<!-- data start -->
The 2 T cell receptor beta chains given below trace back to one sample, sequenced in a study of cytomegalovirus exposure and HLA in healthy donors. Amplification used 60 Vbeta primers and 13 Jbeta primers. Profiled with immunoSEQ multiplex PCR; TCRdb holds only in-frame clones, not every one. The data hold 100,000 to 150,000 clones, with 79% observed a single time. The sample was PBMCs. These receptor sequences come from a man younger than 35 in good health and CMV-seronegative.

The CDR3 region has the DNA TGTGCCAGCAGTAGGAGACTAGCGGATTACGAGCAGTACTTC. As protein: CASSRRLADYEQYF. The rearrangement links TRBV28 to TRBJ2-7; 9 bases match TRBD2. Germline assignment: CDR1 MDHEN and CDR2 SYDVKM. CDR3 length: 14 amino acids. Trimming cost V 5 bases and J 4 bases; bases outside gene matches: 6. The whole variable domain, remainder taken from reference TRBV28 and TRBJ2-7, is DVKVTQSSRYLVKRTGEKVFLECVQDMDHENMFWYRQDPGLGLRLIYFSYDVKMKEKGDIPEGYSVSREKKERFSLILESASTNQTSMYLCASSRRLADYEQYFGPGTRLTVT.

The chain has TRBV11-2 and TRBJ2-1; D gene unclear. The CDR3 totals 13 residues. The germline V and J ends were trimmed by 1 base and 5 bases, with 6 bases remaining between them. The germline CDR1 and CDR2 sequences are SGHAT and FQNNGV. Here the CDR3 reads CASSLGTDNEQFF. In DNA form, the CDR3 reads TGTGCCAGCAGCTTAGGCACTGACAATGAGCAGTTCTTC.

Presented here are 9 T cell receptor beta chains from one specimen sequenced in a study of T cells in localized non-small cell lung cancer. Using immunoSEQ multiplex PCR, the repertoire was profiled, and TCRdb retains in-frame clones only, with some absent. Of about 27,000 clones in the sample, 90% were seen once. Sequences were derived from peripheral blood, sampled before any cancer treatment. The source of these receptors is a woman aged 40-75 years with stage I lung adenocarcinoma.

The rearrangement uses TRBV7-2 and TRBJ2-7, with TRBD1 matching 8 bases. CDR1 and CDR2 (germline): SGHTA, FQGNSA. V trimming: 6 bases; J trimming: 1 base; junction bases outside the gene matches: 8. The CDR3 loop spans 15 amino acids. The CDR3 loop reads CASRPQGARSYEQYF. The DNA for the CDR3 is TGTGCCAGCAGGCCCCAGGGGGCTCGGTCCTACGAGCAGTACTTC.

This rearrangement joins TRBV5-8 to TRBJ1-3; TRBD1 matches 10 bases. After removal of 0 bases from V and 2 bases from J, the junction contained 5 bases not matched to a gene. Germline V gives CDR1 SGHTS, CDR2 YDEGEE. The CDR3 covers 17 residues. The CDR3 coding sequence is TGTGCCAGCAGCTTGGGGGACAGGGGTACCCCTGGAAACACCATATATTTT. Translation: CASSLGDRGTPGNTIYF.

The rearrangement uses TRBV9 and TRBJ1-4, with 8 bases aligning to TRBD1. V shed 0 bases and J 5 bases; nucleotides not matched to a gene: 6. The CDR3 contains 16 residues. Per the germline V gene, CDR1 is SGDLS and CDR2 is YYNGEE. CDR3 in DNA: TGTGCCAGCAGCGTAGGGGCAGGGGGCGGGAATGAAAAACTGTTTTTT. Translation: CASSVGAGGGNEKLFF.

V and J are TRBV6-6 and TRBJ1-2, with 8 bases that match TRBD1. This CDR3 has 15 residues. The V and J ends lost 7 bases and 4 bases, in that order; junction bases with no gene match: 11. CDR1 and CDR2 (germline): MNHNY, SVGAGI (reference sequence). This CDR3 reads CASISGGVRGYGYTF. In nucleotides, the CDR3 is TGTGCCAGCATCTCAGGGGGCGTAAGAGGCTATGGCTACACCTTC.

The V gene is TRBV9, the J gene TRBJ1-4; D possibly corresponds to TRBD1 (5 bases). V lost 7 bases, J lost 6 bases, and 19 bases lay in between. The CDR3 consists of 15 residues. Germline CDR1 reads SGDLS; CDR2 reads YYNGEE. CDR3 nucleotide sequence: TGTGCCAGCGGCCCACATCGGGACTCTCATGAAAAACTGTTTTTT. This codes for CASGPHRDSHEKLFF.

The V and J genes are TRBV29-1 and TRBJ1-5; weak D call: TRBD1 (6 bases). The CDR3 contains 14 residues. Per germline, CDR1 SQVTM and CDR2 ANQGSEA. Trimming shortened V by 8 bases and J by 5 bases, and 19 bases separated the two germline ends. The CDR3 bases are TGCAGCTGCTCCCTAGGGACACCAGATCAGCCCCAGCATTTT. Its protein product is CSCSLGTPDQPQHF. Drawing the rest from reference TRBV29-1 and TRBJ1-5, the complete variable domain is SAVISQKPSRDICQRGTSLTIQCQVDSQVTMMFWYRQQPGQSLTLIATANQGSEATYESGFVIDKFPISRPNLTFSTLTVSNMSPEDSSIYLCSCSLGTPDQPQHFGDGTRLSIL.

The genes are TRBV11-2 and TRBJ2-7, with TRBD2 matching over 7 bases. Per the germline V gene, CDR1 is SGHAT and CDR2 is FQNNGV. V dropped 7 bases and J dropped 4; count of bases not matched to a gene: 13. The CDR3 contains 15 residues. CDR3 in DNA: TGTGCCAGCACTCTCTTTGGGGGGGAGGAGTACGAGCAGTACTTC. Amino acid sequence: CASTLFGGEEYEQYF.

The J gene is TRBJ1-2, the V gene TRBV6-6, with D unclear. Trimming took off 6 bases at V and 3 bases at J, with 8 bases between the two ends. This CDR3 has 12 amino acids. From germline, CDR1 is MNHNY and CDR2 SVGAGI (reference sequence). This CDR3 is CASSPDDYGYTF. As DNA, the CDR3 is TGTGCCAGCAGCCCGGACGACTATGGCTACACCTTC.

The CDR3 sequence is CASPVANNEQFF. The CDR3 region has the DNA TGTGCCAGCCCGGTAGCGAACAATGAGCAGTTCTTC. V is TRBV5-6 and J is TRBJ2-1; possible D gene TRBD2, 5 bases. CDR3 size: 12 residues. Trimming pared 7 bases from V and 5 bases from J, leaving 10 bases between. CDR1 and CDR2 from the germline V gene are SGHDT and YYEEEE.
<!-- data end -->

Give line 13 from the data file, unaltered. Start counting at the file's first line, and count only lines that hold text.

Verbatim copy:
The CDR3 sequence is CASPVANNEQFF. The CDR3 region has the DNA TGTGCCAGCCCGGTAGCGAACAATGAGCAGTTCTTC. V is TRBV5-6 and J is TRBJ2-1; possible D gene TRBD2, 5 bases. CDR3 size: 12 residues. Trimming pared 7 bases from V and 5 bases from J, leaving 10 bases between. CDR1 and CDR2 from the germline V gene are SGHDT and YYEEEE.